As Noam Scheiber recounted in a 2001 New Republic article, from the outset of the new administration, it was clear that Paige had been designated a mere figurehead, excluded from the internal policy and strategy sessions that were being driven largely by Bush's education aide, Sandy Kress, and his domestic-policy adviser, Margaret LaMontagne. Paige's public statements were off message, often belied by the latest administration decisions, and they showed that he was barely being briefed. In June of 2001, Kress told The Wall Street Journal, on the record, that Paige was “a little bit on the periphery.” Scheiber characterized the exclusion of the Education Department from major education policy making as unprecedented, and called this “blatant marginalization of the only African American domestic Cabinet secretary” stunning for an administration so boastful of its dedication to cabinet diversity.
Paige hasn't had much more impact since the passage of NCLB in 2002. Mostly he's spent his tenure promoting the new law in articles and speeches and serving as an administration cheerleader every year when the president shortchanges education in the budget. (In June, Paige offered some constructive criticism of those concerned about the underfunding of education in the president's 2005 budget. “They are whiners,” he said.) Aside from touting the law he was excluded from collaborating on and serving as a dutiful campaigner for Bush's allies (he made visits to Florida on behalf of Governor Jeb Bush's re-election campaign eight times in 2001 and 2002), Paige's accomplishments as education secretary mainly consist of reforming the department's internal organization and sprucing up its physical headquarters in Washington with new red schoolhouse and chalkboard designs on the doors.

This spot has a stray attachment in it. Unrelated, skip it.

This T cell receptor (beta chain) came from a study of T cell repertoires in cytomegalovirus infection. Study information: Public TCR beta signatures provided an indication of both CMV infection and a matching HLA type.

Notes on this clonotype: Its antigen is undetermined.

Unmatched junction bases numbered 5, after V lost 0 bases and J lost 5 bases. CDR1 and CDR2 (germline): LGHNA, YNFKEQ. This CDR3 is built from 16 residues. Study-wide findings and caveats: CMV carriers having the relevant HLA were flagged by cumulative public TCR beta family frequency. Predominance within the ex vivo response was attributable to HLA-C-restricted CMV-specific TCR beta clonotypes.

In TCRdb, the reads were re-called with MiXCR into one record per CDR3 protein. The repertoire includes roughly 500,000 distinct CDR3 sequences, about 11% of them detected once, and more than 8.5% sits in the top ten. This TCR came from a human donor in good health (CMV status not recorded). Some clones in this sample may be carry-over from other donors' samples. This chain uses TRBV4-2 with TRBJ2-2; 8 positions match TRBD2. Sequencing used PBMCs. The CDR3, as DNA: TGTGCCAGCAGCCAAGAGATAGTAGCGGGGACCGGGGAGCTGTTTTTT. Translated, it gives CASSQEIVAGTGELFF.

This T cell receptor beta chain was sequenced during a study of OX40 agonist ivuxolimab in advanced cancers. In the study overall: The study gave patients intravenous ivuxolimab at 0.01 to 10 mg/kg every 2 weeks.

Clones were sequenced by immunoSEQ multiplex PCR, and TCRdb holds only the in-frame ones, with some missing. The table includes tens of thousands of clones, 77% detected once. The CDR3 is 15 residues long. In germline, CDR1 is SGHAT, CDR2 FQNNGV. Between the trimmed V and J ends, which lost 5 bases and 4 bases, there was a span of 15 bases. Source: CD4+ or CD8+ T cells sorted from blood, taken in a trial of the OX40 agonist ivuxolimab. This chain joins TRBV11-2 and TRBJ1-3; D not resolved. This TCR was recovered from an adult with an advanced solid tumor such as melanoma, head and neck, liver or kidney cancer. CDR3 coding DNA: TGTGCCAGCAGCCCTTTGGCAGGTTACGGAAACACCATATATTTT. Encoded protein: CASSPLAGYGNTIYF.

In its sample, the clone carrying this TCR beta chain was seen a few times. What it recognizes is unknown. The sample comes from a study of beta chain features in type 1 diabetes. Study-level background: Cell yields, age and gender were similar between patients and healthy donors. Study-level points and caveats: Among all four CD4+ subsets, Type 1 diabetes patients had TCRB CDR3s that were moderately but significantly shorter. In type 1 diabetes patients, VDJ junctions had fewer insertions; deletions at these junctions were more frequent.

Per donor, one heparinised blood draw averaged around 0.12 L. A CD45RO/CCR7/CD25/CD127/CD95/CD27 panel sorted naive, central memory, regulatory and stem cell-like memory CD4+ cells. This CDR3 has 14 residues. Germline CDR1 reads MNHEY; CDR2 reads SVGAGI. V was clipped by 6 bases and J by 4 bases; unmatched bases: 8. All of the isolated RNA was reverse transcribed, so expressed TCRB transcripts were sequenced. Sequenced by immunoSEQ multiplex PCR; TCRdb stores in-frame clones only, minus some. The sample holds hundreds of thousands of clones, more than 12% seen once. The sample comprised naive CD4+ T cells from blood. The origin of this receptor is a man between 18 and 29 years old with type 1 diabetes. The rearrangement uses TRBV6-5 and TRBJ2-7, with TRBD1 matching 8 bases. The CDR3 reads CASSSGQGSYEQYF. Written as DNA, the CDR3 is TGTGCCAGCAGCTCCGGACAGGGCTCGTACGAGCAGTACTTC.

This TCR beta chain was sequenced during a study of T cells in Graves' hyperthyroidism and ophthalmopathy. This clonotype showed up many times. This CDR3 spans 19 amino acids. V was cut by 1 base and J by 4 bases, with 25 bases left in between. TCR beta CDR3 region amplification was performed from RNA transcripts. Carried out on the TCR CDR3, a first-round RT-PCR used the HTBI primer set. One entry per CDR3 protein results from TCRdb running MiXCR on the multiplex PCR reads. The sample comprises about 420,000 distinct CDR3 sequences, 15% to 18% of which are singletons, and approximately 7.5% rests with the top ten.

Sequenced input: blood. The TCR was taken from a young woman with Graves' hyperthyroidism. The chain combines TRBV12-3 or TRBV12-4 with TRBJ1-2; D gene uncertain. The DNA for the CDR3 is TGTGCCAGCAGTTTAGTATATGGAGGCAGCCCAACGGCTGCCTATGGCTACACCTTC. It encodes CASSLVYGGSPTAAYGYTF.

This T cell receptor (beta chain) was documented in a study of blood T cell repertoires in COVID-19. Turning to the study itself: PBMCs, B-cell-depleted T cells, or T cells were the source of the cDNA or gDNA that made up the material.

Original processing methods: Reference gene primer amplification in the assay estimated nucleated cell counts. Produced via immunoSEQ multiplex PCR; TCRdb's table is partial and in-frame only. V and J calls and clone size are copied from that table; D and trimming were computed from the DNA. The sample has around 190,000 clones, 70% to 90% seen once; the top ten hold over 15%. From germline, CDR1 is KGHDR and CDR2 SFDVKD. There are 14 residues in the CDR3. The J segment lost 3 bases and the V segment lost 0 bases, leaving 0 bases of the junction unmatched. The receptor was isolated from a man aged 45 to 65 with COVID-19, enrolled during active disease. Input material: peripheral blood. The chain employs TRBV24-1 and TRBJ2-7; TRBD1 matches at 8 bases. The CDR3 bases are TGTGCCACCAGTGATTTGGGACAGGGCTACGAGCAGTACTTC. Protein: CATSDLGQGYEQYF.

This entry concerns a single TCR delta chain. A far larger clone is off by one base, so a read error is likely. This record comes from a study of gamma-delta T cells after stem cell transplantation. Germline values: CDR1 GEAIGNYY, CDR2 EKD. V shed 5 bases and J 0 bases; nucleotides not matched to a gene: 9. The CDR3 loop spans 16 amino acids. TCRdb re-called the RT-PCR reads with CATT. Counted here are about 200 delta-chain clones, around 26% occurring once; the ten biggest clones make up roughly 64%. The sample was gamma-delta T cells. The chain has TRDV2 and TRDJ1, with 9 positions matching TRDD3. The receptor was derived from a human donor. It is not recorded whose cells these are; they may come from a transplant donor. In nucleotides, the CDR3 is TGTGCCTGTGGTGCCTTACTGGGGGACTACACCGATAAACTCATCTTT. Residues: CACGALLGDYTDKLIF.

All of which is to say that while Paige hasn't been any kind of abomination as education secretary, he's not one you would expect to be rewarded with a primo convention speech. After all, aren't prime-time speakers at a party's convention, when they're not actual family members of the candidates, usually presumed to be major figures in that party or at least individuals of some specific and significant achievement?
Why Paige, then? The answer likely says less about our education secretary than it does about the cynicism of the Bush campaign. It brings us back to Powell.
Colin Powell gave an electrifying speech at the 2000 convention in Philadelphia. Both the moderate inclusiveness of his words and his very presence as a powerful African American leader within the Republican galaxy seemed to give substance to the Bush campaign's rhetoric about a new, broadened, reformed Grand Old Party. But the country -- indeed, the world -- has watched in the ensuing four years as Powell encountered his own kind of “blatant marginalization” within the administration, an estrangement that likely has more to do with his absence in New York this week than any fantastical tradition of cabinet nonpartisanship.
Now, as Bush makes a frenzied, last-minute pivot from the right to try to reclaim the mantle of compassionate moderation for the last two months of the campaign, the need to showcase a diverse lineup on the prime-time convention schedule is paramount. Unfortunately, Condoleezza Rice, the other black cabinet-level official besides Powell with real clout and stature, has been as tainted as Powell has by the administration's central policy failure in Iraq. And so that leaves us with Rod Paige, offered up in an unusually transparent public-relations gesture as the token of racial diversity in this year's edition of a quadrennial GOP dress-up game.
And that's the real tradition being honored at this convention.
Sam Rosenfeld is a writer for the Prospect's online edition.